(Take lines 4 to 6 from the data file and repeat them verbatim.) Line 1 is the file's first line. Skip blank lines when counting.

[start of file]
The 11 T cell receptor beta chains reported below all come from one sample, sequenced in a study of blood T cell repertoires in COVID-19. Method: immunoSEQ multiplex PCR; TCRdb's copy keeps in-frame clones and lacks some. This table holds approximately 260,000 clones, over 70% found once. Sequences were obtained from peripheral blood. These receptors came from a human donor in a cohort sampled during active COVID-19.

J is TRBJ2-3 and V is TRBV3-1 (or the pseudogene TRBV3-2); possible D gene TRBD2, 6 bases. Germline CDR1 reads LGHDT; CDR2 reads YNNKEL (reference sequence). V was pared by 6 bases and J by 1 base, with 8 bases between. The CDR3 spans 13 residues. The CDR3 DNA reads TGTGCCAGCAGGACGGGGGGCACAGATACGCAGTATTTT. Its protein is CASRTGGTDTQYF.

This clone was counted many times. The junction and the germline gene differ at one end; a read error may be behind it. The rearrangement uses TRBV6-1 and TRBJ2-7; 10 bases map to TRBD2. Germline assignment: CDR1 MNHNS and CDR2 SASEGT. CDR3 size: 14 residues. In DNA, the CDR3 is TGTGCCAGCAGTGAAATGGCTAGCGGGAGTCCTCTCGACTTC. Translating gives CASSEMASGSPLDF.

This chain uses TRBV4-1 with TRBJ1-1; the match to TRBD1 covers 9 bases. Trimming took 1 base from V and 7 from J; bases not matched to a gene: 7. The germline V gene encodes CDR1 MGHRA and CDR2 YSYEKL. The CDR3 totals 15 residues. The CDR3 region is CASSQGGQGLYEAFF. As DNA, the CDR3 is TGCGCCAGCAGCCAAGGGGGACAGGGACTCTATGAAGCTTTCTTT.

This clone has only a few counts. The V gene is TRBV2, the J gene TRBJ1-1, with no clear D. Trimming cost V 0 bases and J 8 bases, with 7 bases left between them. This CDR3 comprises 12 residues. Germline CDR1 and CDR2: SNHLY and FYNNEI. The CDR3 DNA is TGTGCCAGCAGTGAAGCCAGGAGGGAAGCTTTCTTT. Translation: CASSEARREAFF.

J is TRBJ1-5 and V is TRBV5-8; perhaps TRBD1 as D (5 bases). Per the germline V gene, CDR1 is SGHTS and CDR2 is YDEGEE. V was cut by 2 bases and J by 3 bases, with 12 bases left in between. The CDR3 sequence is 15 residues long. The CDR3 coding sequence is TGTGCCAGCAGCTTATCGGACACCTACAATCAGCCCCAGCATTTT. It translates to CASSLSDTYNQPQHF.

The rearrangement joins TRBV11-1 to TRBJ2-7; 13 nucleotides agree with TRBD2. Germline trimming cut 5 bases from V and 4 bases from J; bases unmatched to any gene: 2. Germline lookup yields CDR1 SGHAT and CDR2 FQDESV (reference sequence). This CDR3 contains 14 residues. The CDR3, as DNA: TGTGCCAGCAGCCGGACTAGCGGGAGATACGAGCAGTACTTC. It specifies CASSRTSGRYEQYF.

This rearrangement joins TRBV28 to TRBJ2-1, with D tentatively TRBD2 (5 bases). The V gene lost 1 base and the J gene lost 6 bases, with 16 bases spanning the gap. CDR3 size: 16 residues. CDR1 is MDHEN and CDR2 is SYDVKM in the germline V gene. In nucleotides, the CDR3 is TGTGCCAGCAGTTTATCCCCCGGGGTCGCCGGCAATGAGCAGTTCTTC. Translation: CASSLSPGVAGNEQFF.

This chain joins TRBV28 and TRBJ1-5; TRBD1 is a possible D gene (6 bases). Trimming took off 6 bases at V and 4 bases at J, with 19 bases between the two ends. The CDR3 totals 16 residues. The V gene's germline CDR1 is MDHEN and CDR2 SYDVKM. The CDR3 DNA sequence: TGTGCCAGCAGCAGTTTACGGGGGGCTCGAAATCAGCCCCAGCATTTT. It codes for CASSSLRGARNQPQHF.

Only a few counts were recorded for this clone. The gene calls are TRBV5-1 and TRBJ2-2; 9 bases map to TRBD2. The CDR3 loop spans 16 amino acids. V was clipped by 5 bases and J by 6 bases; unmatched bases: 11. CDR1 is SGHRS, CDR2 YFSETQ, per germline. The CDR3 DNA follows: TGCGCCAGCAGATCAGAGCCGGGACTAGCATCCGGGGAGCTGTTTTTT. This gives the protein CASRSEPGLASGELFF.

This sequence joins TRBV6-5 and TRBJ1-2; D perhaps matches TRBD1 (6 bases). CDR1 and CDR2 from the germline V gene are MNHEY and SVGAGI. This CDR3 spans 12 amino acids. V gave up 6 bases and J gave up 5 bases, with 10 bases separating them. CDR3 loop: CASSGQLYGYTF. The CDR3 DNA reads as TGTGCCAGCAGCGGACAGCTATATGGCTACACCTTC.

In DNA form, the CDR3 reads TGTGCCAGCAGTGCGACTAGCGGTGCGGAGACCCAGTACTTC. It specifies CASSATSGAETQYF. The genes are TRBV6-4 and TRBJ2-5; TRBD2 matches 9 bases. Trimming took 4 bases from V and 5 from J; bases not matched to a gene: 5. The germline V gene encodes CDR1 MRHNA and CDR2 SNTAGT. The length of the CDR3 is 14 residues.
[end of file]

This chain uses TRBV4-1 with TRBJ1-1; the match to TRBD1 covers 9 bases. Trimming took 1 base from V and 7 from J; bases not matched to a gene: 7. The germline V gene encodes CDR1 MGHRA and CDR2 YSYEKL. The CDR3 totals 15 residues. The CDR3 region is CASSQGGQGLYEAFF. As DNA, the CDR3 is TGCGCCAGCAGCCAAGGGGGACAGGGACTCTATGAAGCTTTCTTT.

This clone has only a few counts. The V gene is TRBV2, the J gene TRBJ1-1, with no clear D. Trimming cost V 0 bases and J 8 bases, with 7 bases left between them. This CDR3 comprises 12 residues. Germline CDR1 and CDR2: SNHLY and FYNNEI. The CDR3 DNA is TGTGCCAGCAGTGAAGCCAGGAGGGAAGCTTTCTTT. Translation: CASSEARREAFF.

J is TRBJ1-5 and V is TRBV5-8; perhaps TRBD1 as D (5 bases). Per the germline V gene, CDR1 is SGHTS and CDR2 is YDEGEE. V was cut by 2 bases and J by 3 bases, with 12 bases left in between. The CDR3 sequence is 15 residues long. The CDR3 coding sequence is TGTGCCAGCAGCTTATCGGACACCTACAATCAGCCCCAGCATTTT. It translates to CASSLSDTYNQPQHF.